Which of the following are action strategies to reduce the occurrence risk? (Select all that apply) [Show/Hide Answers]
1. Make the design fault tolerant.
(False. This will reduce the severity.)
2. Introduce redundancy to the design.
(True. Depending on the system conﬁguration, it is possible to reduce the occurrence of system failure with redundant design.)
3. Reduce stress-strength interference.
4. Increase the design margin.
October Beginner’s Solution
In an FMEA, which of the following is true about a “function”? (Select all that apply)
1. A “function” is what the item is intended to do, and can be listed with or without respect to any standard of performance. (False. A function description needs to include the standard of performance. It is the function statement including the standard of performance that allows the FMEA team to determine the failure modes.)
2. A “function” is what the item is intended to do, usually to a given standard of performance. (True)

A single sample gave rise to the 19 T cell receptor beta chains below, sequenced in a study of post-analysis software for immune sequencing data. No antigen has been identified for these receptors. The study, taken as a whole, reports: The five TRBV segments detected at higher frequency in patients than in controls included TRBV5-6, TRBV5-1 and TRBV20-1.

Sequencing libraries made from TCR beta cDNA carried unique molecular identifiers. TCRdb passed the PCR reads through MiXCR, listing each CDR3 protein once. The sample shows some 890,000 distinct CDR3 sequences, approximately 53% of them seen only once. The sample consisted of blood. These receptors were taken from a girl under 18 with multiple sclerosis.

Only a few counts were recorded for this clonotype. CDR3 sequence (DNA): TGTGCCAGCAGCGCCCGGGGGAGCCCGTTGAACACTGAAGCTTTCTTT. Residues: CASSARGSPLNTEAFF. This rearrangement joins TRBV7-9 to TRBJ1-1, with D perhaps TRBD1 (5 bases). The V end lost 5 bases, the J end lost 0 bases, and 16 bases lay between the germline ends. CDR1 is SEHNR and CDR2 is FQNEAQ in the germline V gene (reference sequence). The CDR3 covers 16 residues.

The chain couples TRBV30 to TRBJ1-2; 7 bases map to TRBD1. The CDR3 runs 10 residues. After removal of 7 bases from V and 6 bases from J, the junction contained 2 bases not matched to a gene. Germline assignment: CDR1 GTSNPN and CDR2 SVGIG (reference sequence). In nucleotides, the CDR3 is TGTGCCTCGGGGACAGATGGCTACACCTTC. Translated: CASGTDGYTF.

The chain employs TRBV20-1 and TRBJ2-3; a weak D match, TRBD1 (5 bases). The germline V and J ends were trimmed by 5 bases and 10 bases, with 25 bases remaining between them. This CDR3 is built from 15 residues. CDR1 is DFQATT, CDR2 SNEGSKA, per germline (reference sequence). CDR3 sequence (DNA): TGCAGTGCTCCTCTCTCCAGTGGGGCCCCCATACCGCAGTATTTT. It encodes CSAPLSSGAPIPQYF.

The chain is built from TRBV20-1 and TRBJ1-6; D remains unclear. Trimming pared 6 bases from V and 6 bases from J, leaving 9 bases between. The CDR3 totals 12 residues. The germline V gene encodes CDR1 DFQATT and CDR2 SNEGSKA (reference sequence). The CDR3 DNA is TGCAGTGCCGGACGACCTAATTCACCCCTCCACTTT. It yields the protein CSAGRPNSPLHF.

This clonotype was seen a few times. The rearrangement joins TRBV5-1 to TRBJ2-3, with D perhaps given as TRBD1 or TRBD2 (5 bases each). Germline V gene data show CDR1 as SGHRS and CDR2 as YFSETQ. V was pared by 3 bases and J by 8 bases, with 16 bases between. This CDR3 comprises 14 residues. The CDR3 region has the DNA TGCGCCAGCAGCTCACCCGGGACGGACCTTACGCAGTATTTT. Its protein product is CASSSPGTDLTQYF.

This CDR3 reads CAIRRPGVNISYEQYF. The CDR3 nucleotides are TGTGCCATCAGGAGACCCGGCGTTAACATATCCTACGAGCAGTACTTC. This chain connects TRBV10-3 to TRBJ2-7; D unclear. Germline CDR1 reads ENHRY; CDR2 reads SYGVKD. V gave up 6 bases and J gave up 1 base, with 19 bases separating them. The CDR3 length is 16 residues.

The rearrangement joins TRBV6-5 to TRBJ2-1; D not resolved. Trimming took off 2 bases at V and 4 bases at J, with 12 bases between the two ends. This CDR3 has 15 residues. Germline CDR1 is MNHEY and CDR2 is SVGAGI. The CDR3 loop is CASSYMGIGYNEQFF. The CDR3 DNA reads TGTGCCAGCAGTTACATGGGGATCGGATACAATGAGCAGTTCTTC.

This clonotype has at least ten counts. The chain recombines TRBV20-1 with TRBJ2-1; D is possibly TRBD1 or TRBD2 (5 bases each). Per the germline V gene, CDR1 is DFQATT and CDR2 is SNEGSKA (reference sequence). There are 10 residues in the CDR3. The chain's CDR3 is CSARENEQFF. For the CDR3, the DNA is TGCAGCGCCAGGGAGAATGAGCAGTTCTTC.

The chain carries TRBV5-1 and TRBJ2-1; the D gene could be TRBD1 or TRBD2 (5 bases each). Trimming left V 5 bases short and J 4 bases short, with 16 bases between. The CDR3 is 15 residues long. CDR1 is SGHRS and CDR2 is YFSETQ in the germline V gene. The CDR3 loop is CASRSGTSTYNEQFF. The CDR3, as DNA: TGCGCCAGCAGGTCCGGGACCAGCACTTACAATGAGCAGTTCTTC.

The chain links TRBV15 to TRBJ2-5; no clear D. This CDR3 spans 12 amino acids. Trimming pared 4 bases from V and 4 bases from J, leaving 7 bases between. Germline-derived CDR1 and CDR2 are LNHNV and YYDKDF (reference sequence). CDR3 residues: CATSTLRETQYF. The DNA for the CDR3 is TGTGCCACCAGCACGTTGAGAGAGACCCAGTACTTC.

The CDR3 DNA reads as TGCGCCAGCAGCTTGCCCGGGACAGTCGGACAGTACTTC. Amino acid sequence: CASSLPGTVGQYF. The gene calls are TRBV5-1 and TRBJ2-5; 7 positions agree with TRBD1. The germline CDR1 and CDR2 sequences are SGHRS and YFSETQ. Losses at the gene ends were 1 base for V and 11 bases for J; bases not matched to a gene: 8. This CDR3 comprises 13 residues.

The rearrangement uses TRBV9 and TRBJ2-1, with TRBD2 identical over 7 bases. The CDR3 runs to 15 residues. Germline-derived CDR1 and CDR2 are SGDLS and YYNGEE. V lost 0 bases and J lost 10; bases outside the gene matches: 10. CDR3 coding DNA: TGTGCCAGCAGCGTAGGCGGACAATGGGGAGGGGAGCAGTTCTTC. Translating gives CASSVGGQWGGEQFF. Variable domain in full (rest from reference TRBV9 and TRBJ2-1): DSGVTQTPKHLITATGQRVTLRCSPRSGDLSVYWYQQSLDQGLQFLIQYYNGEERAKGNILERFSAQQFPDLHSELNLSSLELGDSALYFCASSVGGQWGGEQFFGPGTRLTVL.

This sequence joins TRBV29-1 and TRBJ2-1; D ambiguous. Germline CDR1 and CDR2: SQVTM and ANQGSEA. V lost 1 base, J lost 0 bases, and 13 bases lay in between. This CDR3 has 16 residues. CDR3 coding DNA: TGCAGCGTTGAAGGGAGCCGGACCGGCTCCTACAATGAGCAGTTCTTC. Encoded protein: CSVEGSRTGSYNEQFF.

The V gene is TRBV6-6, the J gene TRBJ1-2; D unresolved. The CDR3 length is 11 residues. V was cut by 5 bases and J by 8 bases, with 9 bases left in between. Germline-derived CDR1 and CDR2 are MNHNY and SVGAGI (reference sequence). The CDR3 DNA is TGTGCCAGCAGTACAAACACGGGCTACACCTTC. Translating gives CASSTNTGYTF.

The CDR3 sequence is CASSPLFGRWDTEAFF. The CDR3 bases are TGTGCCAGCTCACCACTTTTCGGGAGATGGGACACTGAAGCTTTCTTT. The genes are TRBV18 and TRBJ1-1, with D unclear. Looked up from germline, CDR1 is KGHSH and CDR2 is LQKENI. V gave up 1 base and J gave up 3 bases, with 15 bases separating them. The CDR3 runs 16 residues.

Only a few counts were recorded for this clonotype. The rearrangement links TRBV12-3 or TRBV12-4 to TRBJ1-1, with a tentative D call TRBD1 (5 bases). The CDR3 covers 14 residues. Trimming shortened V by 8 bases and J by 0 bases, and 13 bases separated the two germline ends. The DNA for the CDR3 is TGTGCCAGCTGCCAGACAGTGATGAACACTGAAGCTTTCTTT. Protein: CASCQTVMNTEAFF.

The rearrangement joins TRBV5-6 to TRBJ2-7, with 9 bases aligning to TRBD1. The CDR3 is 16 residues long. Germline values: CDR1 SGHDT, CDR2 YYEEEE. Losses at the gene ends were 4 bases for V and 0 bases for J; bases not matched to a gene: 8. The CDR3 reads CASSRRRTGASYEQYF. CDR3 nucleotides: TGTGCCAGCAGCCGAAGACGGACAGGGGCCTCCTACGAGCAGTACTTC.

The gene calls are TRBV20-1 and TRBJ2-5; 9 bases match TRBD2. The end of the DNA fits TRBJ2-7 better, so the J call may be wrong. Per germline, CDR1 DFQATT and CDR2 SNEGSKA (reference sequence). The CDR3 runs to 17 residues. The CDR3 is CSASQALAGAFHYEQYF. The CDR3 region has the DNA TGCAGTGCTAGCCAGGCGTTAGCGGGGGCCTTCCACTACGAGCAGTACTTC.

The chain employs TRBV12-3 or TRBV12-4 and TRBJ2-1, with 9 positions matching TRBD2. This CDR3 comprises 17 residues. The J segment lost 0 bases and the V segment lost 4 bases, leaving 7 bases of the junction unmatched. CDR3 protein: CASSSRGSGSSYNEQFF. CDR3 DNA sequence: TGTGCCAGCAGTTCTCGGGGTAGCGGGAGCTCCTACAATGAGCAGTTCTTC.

3. There is always one function for each item in an FMEA. (False. There can be many functions for an item.)
4. The function description in an FMEA must include the consequence or impact on the end user. (False. An effect must include the consequence or impact on the end user, not a function.)
I’ve always wanted to know about FMEAs
The important thing is not to stop questioning - Albert Einstein
A reader submitted the following question to Carl Carlson. To submit your own question about any aspect of FMEA theory or application, e-mail Carl at Carl.Carlson@EffectiveFMEAs.com.